DJ Frank Mendez on Moombahton, Dave Nada, Performing in a Rainforest, and How to Craft a Killer Set
If you've happened to listen to last year's AZ Gunslingaz moombahton comp, we probably don't need to tell you about DJ Frank Mendez's mixing skills. "Il Cattivo," his collaboration with local dubstepper Sluggo, is arguably one of the disc's best tracks and fully illustrates his abilities to craft exciting and energetic EDM.
Nightfuse Frank Mendez mixes up some moombahton at Bar Smith.
You can also hear said talents while attending The Scenario every week at Bar Smith, which allows Mendez to showcase his moombahton mixing abilities alongside the likes of Mark "Ellery" Leech and Pickster One.
Mendez took time recently to share his approach to DJing, as well as tell some stories about performing in the rainforests of his native Puerto Rico and other adventures.
Name: Frank Mendez
AKA: DJ Mendez
Preferred genres: Moombahton, dubstep, electro-house
Current gigs: I resident at Bar Smith's Scenario Wednesdays where I proudly showcase the sounds of moombahton, tropical bass, and dub with my associate DJs Ellery and Hartbreaks. I've never worked at a place where the club owners insist on playing underground music. On Fridays, I resident at Blue Martini in City North. I pretty much rock the crowd with top 40 remixes, some my own. I've had some great times playing up there. It's a much older crowd but hip and smell nice. The rest of the time I perform at various one-off events and parties around the world.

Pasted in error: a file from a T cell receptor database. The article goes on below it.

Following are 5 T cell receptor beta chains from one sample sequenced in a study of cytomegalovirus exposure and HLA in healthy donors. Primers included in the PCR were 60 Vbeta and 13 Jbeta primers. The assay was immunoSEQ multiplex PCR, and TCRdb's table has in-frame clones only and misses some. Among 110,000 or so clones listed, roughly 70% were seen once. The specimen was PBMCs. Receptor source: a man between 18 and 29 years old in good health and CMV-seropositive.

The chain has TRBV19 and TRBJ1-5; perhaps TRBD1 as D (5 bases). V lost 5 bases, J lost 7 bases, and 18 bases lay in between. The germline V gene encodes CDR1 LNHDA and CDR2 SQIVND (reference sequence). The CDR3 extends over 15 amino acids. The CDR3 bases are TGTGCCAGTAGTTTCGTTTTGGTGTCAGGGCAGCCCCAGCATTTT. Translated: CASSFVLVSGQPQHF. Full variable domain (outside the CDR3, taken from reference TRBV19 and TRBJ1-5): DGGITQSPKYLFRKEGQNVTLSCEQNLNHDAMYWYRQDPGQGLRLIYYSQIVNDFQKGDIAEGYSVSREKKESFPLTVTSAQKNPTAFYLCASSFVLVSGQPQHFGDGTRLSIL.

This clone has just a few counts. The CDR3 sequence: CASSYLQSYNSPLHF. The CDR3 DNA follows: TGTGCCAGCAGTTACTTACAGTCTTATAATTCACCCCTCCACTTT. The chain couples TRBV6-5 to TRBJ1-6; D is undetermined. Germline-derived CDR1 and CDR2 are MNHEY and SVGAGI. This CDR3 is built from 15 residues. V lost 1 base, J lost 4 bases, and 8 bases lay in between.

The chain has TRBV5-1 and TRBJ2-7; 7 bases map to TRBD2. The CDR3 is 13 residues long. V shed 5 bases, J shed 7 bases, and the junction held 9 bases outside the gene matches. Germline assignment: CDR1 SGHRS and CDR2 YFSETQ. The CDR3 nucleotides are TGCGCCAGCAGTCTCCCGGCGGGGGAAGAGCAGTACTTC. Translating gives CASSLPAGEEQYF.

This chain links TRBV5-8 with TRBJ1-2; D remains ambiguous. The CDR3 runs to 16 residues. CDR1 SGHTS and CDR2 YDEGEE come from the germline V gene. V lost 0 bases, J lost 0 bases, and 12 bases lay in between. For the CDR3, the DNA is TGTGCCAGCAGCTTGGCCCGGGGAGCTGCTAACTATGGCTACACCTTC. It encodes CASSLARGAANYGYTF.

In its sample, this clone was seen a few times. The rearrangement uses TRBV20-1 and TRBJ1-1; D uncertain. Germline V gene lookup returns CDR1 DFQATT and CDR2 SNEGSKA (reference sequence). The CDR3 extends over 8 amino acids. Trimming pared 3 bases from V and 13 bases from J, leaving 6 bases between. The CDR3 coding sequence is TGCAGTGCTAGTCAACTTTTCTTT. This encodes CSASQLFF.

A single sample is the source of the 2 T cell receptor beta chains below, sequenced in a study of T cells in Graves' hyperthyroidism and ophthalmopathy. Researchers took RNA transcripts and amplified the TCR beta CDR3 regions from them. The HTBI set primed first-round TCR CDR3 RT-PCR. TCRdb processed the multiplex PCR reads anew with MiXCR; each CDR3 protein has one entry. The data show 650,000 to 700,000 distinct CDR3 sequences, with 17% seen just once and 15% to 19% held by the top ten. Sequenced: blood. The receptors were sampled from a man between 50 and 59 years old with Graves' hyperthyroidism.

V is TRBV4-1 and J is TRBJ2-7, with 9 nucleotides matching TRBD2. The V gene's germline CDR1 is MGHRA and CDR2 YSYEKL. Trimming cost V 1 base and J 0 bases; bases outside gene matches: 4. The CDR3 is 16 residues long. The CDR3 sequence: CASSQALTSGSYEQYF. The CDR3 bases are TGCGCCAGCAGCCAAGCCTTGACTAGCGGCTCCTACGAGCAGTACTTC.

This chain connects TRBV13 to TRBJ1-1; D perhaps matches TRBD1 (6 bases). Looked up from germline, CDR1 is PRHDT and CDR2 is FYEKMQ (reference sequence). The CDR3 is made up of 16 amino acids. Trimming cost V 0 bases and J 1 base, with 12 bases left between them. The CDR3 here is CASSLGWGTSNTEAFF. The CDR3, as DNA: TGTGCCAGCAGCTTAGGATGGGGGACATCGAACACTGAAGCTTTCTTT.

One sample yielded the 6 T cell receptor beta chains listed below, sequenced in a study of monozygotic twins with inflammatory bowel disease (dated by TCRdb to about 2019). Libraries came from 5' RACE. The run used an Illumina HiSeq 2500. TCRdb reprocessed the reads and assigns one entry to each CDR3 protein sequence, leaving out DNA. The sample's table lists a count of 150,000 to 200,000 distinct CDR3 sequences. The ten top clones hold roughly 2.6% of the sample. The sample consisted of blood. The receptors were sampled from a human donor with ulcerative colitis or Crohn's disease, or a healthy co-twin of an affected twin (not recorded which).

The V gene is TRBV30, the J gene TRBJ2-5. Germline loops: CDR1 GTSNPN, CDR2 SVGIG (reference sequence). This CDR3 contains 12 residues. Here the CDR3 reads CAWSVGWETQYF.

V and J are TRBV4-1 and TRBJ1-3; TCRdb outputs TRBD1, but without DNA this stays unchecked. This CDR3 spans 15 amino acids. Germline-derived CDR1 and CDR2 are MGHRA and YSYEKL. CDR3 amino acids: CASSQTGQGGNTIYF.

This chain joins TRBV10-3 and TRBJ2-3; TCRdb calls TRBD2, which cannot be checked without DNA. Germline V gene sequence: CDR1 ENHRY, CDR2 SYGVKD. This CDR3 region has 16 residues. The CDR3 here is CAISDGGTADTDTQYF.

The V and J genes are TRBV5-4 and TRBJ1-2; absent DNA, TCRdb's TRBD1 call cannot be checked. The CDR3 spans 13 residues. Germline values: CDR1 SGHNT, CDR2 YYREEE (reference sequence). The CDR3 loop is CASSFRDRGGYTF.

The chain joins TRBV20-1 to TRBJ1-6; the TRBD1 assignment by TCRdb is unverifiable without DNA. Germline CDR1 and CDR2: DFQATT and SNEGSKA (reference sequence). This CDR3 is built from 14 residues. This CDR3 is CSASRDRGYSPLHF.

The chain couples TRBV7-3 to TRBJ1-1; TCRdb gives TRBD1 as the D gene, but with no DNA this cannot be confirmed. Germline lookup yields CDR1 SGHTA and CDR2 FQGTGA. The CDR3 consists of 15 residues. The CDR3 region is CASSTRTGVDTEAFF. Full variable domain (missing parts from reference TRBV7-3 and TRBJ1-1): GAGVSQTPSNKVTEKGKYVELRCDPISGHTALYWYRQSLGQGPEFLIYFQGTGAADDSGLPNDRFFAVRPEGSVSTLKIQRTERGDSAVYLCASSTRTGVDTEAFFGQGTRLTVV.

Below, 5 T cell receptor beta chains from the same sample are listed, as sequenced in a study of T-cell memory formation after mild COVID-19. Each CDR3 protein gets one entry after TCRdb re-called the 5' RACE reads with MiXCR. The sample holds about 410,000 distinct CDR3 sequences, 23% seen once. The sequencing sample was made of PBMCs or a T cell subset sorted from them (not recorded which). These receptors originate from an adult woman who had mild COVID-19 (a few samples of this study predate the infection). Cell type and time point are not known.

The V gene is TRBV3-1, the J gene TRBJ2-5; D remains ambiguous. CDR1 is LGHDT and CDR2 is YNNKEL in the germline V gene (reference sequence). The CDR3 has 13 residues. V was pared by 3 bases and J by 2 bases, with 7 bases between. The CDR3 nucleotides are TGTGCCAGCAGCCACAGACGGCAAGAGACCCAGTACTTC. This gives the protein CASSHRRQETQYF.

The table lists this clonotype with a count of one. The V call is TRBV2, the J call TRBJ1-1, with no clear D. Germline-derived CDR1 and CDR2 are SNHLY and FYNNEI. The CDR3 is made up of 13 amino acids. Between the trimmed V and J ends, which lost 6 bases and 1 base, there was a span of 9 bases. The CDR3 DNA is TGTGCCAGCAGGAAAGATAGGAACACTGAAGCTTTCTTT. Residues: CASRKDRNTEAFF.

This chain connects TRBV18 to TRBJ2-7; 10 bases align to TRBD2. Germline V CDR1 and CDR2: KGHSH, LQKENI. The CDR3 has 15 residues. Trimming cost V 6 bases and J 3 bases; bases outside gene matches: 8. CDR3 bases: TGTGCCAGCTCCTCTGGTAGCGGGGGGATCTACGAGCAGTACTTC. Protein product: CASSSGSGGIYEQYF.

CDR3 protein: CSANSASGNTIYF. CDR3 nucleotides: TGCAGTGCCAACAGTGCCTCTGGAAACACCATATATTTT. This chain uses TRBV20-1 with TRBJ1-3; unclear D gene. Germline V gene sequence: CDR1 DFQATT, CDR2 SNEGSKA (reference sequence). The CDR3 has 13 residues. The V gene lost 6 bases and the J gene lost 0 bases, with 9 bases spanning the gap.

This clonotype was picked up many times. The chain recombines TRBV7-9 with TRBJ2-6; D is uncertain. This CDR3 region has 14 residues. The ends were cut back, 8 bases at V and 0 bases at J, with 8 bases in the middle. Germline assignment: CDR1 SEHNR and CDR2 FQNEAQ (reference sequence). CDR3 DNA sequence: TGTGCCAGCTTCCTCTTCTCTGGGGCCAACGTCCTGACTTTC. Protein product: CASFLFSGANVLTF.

How did you get into the DJ game?
I was too young to get into nightclubs. One day I went to the most popular club during the afternoon and talked my way into promoting a night. Since I was already in as a staff member, no one ever asked for I.D. I promoted a night called 6ft Under, the DJ was using my record collection. It's a pretty insane collection now. One night he got all butt-hurt about something and I pretty much told him: "Hey man, you're using my music, I can do this shit. Go jump in a fire." And that's how I started DJing.
Where else have you performed?
I've been a traveling national DJ for decades now. From being one of the DJs on the X-Games to touring with my own productions. Memorable moments have definitely been playing in my island home of Puerto Rico on the side of a mountain in the rainforest for 2,400 dancing kids, playing Ultra Music Festival several years, WMC...I really could go on and on. Such great times, I am utterly thankful to live a life of music.
What bygone club do you miss the most?
In Phoenix? Probably nextDOOR in the art district. I had great times djing there for Johnny Chu. They let me live in a house right behind it. I would wash up, walk across the alley and into my DJ booth. RULED! In Miami, I'd have to say NEMESIS, a Gothic club we had. The building was an old funeral house on US-1 in Fort Lauderdale. My friend Danny Bled and I were the residents. Oh I sure do miss those fogged out blue lights.
Craziest shit you've seen at a gig?